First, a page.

Here’s what I’ve got going on now.  From far away, while squinting, I really love it.  Like when I walk in the door, I get all giddy.  I love the dark floors mixed with the light, organic shape of the cowhide.  The traditional wood table pairs so nicely with the sculptural white tulip chairs.  And my pendant… still love my pendant.  So in theory, its all good.

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The problem is when you inspect things closely or attempt to sit down.

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The chairs have no cushions and are in desperate need to a lacquer paint job.  (IE $$$ automotive paint job I can’t do myself.)  The table is too short, so If your legs have a circumference of more than 15″, they are not fitting under there comfortably.  No big deal, just need to get some casters to raise it up a bit.  What is a bigger deal is the scratched and burnt table-top.  Sanding it down and refinishing it is like #107 on my want-to-do-list.

Oh and just ignore that bottle of Jack.  I’m not a raging alcoholic, it was just a necessary accessory for watching the Bachelor the other night.

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In other furniture news, I love my vintage chrome console table but I really need closed storage over here. I have a serious storage problem in my little cottage.  So I’m thinking I may move my console table to under the stairs.  Right now I have two black lacquer cabinets there, but they will be headed out soon to my clients home.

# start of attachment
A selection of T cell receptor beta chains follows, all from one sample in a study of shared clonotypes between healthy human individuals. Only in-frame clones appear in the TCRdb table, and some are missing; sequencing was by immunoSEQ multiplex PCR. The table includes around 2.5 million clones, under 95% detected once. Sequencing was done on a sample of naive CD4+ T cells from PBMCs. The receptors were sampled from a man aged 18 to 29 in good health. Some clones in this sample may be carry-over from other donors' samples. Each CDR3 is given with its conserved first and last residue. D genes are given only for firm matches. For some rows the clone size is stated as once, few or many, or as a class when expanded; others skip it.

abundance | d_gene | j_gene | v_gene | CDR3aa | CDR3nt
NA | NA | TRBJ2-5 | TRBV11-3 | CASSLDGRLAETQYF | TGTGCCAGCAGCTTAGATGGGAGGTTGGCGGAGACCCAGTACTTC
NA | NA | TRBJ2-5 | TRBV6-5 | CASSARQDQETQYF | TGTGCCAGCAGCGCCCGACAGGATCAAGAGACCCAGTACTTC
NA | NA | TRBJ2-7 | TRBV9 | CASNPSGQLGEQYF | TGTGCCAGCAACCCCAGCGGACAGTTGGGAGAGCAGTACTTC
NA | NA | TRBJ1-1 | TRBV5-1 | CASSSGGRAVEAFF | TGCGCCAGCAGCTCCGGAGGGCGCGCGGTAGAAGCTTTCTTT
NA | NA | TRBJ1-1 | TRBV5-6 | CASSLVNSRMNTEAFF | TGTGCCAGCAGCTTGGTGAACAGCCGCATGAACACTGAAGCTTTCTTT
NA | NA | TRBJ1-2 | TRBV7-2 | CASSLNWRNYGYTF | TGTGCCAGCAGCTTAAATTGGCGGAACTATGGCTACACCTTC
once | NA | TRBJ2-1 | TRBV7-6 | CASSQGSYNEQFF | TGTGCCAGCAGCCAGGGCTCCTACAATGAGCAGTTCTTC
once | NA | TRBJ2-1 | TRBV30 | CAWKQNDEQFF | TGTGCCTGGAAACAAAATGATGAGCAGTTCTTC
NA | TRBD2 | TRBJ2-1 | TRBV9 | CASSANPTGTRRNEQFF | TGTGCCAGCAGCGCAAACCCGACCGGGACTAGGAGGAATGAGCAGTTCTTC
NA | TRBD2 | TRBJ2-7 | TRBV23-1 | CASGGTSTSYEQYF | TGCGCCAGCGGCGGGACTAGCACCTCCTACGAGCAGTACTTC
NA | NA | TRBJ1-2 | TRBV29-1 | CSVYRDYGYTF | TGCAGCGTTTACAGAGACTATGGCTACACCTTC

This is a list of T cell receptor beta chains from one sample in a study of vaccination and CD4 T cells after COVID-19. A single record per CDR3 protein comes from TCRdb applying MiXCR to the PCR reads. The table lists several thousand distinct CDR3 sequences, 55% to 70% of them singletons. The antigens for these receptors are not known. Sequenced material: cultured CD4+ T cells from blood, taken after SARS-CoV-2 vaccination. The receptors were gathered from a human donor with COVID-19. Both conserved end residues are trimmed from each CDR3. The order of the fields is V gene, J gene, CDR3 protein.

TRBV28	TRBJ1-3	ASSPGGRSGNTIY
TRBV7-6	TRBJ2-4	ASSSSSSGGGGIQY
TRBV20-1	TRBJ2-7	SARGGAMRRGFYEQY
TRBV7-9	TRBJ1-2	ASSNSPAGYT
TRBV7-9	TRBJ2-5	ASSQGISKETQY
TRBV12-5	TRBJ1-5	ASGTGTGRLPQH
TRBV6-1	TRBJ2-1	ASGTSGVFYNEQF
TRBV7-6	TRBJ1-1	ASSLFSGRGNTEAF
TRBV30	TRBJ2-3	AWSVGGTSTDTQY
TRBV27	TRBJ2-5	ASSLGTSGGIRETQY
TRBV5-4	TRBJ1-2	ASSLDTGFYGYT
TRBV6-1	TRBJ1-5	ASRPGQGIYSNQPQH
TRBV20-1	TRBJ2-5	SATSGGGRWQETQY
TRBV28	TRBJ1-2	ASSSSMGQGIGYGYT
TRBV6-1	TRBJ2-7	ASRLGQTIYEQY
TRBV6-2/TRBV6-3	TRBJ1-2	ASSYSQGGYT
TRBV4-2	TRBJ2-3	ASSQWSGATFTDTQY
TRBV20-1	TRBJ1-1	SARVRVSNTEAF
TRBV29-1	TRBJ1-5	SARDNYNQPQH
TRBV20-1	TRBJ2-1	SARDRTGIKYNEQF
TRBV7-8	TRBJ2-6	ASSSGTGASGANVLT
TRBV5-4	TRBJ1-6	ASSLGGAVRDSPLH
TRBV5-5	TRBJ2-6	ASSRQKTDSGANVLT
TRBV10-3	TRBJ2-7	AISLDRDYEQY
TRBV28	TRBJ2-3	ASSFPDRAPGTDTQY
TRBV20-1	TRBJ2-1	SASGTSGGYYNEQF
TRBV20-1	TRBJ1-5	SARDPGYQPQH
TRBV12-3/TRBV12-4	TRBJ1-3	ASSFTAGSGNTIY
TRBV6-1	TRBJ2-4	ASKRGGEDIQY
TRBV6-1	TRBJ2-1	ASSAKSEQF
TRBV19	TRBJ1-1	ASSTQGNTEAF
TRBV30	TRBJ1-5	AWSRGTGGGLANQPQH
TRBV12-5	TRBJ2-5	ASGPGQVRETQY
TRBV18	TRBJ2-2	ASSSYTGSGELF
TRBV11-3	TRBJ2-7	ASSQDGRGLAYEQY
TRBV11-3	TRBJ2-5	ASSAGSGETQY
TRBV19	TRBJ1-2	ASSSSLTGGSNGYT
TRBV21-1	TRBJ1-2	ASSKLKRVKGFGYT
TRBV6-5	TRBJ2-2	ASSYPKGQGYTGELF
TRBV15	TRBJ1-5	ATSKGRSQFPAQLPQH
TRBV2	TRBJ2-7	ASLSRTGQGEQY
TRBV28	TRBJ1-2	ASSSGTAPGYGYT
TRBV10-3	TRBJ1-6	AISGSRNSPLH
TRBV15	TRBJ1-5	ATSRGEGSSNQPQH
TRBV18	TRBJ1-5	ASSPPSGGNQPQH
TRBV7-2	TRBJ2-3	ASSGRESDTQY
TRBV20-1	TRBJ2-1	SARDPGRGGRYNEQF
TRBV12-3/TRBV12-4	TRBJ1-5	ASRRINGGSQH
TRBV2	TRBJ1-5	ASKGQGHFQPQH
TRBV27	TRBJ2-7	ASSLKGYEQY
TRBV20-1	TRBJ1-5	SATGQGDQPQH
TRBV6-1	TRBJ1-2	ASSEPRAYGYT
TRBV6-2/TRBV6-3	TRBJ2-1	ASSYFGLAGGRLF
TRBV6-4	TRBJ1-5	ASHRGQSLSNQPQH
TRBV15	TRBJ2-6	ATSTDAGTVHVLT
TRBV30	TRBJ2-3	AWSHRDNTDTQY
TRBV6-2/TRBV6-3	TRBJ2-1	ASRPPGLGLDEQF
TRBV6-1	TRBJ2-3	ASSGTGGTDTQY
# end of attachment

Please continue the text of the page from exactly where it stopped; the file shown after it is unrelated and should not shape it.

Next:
Processed with VSCOcam with m5 presetThinking the chrome console and stools could look good along this wall.

So that means I need to find a credenza for under the window. ($$$)  And once that happens I can relocate my Nana’s server that’s been pissing me off ever since the table has arrived.  The two woods of the table and server just don’t play nice with each other.  Also, there is no shelf on the inside, so the storage is not functional anyway.

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This is literally the only spot on my first floor where I have open wall space, so I really want to put a bookshelf here.  Where else can I store my ridiculous brass menagerie collection?

So that’s the plan.  Sort of.  Still not sure about the table and chairs.  Or the new pieces I need.  So basically I’m at square one.  Decorator decorating her own house = shit show.

Hoarder’s Paradise

tables and chairs

When you complain about having too much furniture the common response is “That’s not a bad problem to have!”  But you know what? My first floor is a crowded mess right now and its stressing me out.  Forget Hoarder’s Paradise, this is more like a drive by furniture dump.